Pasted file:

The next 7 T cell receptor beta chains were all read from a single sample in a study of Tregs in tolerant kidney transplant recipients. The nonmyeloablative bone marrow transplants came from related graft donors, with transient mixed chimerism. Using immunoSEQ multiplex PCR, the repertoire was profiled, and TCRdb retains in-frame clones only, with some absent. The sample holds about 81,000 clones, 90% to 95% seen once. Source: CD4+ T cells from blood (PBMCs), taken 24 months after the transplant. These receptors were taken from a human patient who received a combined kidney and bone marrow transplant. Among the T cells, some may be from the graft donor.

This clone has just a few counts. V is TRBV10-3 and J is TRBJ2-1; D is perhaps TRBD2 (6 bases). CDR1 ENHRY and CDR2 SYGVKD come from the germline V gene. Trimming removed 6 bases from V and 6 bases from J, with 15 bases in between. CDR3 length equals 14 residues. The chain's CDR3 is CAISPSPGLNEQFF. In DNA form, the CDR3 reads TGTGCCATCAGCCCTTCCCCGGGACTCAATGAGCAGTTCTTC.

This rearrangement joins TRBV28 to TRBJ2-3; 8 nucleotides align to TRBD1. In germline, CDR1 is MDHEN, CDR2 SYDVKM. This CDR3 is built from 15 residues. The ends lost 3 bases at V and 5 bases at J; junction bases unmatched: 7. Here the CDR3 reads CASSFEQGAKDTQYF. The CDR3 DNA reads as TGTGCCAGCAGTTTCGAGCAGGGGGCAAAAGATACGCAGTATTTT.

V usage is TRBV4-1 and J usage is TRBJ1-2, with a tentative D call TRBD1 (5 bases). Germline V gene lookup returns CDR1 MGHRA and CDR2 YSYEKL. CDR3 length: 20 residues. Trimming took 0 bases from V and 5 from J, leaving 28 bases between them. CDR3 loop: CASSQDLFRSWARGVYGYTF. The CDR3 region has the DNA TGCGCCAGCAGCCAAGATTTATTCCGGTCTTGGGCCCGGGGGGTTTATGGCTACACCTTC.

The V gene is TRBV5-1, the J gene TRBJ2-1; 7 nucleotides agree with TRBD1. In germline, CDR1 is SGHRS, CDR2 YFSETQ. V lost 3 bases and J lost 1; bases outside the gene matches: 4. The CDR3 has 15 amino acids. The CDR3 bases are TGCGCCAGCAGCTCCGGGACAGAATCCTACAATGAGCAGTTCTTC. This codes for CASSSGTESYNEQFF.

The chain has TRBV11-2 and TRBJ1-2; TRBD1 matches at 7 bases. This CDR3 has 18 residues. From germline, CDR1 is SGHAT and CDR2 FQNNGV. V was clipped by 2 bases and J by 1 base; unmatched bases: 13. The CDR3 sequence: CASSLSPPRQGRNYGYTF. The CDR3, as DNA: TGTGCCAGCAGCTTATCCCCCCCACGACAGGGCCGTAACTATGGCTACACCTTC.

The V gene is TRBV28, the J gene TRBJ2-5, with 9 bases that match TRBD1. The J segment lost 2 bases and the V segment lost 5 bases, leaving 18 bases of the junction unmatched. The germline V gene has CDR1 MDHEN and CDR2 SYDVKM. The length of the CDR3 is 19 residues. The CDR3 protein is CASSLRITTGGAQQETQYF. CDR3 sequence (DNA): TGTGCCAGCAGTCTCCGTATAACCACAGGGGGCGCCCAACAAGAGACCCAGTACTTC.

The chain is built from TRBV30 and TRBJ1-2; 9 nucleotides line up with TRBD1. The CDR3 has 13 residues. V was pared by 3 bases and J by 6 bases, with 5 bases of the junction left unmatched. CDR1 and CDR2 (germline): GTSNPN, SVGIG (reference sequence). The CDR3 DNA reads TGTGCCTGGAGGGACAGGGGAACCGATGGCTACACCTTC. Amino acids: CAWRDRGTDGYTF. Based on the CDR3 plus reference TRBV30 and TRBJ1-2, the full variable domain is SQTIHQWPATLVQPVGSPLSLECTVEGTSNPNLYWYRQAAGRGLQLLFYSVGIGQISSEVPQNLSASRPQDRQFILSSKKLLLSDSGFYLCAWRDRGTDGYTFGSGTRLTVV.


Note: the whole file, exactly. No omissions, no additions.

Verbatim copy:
The next 7 T cell receptor beta chains were all read from a single sample in a study of Tregs in tolerant kidney transplant recipients. The nonmyeloablative bone marrow transplants came from related graft donors, with transient mixed chimerism. Using immunoSEQ multiplex PCR, the repertoire was profiled, and TCRdb retains in-frame clones only, with some absent. The sample holds about 81,000 clones, 90% to 95% seen once. Source: CD4+ T cells from blood (PBMCs), taken 24 months after the transplant. These receptors were taken from a human patient who received a combined kidney and bone marrow transplant. Among the T cells, some may be from the graft donor.

This clone has just a few counts. V is TRBV10-3 and J is TRBJ2-1; D is perhaps TRBD2 (6 bases). CDR1 ENHRY and CDR2 SYGVKD come from the germline V gene. Trimming removed 6 bases from V and 6 bases from J, with 15 bases in between. CDR3 length equals 14 residues. The chain's CDR3 is CAISPSPGLNEQFF. In DNA form, the CDR3 reads TGTGCCATCAGCCCTTCCCCGGGACTCAATGAGCAGTTCTTC.

This rearrangement joins TRBV28 to TRBJ2-3; 8 nucleotides align to TRBD1. In germline, CDR1 is MDHEN, CDR2 SYDVKM. This CDR3 is built from 15 residues. The ends lost 3 bases at V and 5 bases at J; junction bases unmatched: 7. Here the CDR3 reads CASSFEQGAKDTQYF. The CDR3 DNA reads as TGTGCCAGCAGTTTCGAGCAGGGGGCAAAAGATACGCAGTATTTT.

V usage is TRBV4-1 and J usage is TRBJ1-2, with a tentative D call TRBD1 (5 bases). Germline V gene lookup returns CDR1 MGHRA and CDR2 YSYEKL. CDR3 length: 20 residues. Trimming took 0 bases from V and 5 from J, leaving 28 bases between them. CDR3 loop: CASSQDLFRSWARGVYGYTF. The CDR3 region has the DNA TGCGCCAGCAGCCAAGATTTATTCCGGTCTTGGGCCCGGGGGGTTTATGGCTACACCTTC.

The V gene is TRBV5-1, the J gene TRBJ2-1; 7 nucleotides agree with TRBD1. In germline, CDR1 is SGHRS, CDR2 YFSETQ. V lost 3 bases and J lost 1; bases outside the gene matches: 4. The CDR3 has 15 amino acids. The CDR3 bases are TGCGCCAGCAGCTCCGGGACAGAATCCTACAATGAGCAGTTCTTC. This codes for CASSSGTESYNEQFF.

The chain has TRBV11-2 and TRBJ1-2; TRBD1 matches at 7 bases. This CDR3 has 18 residues. From germline, CDR1 is SGHAT and CDR2 FQNNGV. V was clipped by 2 bases and J by 1 base; unmatched bases: 13. The CDR3 sequence: CASSLSPPRQGRNYGYTF. The CDR3, as DNA: TGTGCCAGCAGCTTATCCCCCCCACGACAGGGCCGTAACTATGGCTACACCTTC.

The V gene is TRBV28, the J gene TRBJ2-5, with 9 bases that match TRBD1. The J segment lost 2 bases and the V segment lost 5 bases, leaving 18 bases of the junction unmatched. The germline V gene has CDR1 MDHEN and CDR2 SYDVKM. The length of the CDR3 is 19 residues. The CDR3 protein is CASSLRITTGGAQQETQYF. CDR3 sequence (DNA): TGTGCCAGCAGTCTCCGTATAACCACAGGGGGCGCCCAACAAGAGACCCAGTACTTC.

The chain is built from TRBV30 and TRBJ1-2; 9 nucleotides line up with TRBD1. The CDR3 has 13 residues. V was pared by 3 bases and J by 6 bases, with 5 bases of the junction left unmatched. CDR1 and CDR2 (germline): GTSNPN, SVGIG (reference sequence). The CDR3 DNA reads TGTGCCTGGAGGGACAGGGGAACCGATGGCTACACCTTC. Amino acids: CAWRDRGTDGYTF. Based on the CDR3 plus reference TRBV30 and TRBJ1-2, the full variable domain is SQTIHQWPATLVQPVGSPLSLECTVEGTSNPNLYWYRQAAGRGLQLLFYSVGIGQISSEVPQNLSASRPQDRQFILSSKKLLLSDSGFYLCAWRDRGTDGYTFGSGTRLTVV.